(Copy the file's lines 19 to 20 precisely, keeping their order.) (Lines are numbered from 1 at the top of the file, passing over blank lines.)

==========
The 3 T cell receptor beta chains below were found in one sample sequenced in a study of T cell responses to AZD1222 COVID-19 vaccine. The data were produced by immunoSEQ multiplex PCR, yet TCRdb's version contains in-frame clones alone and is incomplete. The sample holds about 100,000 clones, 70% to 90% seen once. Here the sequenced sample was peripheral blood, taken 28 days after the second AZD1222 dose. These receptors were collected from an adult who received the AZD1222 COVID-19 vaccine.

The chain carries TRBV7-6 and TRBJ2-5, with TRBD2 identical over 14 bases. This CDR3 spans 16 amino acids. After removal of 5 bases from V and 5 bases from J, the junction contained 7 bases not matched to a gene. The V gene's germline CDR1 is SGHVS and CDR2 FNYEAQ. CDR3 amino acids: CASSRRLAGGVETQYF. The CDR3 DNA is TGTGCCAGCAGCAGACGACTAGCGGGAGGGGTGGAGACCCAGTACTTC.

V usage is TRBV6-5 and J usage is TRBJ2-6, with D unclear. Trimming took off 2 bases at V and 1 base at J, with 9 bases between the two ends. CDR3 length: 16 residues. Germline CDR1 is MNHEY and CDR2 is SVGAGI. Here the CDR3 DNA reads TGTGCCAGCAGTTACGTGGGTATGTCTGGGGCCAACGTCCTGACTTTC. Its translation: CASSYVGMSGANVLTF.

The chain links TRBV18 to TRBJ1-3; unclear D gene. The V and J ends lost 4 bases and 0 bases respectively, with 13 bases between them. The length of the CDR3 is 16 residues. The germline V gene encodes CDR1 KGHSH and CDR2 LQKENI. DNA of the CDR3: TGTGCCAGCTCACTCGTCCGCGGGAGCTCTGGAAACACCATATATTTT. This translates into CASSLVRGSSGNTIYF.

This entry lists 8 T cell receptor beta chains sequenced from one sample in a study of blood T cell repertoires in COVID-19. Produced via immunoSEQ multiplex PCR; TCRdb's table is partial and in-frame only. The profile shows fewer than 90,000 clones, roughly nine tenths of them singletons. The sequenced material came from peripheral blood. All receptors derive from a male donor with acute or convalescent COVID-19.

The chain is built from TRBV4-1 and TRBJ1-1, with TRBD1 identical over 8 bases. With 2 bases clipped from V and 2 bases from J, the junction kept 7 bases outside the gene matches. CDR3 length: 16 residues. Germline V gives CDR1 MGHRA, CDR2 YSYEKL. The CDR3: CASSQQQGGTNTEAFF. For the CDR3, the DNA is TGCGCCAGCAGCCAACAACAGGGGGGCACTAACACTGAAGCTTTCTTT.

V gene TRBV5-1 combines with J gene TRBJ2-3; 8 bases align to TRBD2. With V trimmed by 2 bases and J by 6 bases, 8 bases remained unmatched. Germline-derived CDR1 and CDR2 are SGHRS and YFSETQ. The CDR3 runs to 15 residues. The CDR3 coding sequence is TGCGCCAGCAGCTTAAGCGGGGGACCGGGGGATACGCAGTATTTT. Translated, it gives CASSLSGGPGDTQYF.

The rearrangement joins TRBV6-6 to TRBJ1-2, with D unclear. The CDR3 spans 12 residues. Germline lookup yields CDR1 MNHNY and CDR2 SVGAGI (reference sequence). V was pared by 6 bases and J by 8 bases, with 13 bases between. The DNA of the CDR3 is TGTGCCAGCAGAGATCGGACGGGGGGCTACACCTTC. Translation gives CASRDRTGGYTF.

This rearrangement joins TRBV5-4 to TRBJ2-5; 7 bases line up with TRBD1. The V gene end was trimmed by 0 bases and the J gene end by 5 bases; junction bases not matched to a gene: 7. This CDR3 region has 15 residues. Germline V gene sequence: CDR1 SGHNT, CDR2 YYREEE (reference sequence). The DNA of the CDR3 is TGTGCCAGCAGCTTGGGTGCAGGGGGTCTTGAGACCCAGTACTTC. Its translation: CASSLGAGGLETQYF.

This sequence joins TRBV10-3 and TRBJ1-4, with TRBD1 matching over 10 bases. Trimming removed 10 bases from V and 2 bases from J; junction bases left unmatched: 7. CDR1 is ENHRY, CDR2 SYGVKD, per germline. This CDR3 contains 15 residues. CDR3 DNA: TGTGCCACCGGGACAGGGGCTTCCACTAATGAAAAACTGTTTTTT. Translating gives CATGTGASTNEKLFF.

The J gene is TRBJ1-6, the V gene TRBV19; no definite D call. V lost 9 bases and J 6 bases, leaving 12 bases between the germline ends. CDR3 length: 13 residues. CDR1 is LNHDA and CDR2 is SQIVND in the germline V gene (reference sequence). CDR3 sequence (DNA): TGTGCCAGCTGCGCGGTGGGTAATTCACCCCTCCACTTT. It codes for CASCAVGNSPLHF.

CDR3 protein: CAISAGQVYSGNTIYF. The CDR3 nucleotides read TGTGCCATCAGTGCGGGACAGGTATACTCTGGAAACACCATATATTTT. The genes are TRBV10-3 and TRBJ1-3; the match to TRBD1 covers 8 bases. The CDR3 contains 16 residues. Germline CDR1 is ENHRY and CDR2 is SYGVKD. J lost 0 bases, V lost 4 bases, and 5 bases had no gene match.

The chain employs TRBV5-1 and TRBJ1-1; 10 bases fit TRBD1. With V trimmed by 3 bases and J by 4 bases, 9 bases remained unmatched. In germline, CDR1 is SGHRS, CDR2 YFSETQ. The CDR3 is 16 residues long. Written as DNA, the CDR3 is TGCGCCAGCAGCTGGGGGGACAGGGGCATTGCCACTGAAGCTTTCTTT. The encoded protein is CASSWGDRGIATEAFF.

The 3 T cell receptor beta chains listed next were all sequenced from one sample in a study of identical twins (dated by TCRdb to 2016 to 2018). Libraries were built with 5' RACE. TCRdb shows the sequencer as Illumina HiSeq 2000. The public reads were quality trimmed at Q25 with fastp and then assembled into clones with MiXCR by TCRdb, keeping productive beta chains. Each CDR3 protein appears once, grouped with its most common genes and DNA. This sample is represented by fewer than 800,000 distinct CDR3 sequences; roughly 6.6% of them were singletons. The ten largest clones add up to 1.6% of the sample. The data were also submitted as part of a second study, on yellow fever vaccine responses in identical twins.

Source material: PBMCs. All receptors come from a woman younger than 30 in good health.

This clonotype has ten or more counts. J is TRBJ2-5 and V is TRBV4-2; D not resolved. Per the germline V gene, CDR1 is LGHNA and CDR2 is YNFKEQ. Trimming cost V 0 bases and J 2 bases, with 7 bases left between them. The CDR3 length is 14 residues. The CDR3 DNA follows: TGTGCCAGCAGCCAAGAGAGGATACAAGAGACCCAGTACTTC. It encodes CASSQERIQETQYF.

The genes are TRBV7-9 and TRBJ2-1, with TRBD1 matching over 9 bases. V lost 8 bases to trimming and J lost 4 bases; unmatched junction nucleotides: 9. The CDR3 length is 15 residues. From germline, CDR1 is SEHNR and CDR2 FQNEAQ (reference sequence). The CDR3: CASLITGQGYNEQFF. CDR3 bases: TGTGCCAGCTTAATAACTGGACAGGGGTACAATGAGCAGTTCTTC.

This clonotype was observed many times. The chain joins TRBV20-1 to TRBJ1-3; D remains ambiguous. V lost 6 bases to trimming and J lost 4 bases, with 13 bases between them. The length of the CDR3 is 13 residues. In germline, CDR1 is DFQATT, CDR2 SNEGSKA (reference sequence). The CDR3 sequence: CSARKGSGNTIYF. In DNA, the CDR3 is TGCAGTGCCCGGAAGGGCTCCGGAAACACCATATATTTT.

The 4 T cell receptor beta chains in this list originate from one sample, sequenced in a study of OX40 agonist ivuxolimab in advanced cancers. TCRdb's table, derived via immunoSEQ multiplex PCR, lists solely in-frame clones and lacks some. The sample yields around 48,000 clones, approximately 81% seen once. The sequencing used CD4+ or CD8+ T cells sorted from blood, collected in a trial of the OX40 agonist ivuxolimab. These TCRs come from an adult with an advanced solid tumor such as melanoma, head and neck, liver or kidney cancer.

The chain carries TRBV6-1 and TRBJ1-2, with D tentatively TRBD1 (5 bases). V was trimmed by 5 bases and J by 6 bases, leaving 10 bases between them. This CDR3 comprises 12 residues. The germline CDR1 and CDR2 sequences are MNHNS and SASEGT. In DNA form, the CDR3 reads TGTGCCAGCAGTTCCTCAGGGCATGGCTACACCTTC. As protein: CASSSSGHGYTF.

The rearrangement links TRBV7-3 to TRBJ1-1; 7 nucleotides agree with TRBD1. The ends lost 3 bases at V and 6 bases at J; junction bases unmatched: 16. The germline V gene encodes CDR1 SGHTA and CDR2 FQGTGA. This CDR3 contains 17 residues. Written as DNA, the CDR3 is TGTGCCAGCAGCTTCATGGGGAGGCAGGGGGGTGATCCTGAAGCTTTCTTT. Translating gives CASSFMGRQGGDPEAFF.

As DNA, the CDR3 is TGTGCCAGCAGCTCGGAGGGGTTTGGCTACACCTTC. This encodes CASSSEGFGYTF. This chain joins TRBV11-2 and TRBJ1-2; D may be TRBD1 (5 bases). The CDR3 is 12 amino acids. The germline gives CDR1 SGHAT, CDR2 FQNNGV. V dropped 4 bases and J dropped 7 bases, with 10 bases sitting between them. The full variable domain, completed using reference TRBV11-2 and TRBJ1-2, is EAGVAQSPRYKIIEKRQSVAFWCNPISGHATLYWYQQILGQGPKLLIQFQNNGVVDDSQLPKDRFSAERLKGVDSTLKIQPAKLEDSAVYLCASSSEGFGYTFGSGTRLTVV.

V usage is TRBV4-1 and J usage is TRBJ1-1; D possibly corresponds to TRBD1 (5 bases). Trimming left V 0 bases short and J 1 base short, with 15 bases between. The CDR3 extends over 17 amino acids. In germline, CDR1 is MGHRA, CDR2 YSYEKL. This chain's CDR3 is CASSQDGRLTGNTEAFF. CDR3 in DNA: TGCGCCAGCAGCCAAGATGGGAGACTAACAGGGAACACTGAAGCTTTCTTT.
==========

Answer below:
The 4 T cell receptor beta chains in this list originate from one sample, sequenced in a study of OX40 agonist ivuxolimab in advanced cancers. TCRdb's table, derived via immunoSEQ multiplex PCR, lists solely in-frame clones and lacks some. The sample yields around 48,000 clones, approximately 81% seen once. The sequencing used CD4+ or CD8+ T cells sorted from blood, collected in a trial of the OX40 agonist ivuxolimab. These TCRs come from an adult with an advanced solid tumor such as melanoma, head and neck, liver or kidney cancer.

The chain carries TRBV6-1 and TRBJ1-2, with D tentatively TRBD1 (5 bases). V was trimmed by 5 bases and J by 6 bases, leaving 10 bases between them. This CDR3 comprises 12 residues. The germline CDR1 and CDR2 sequences are MNHNS and SASEGT. In DNA form, the CDR3 reads TGTGCCAGCAGTTCCTCAGGGCATGGCTACACCTTC. As protein: CASSSSGHGYTF.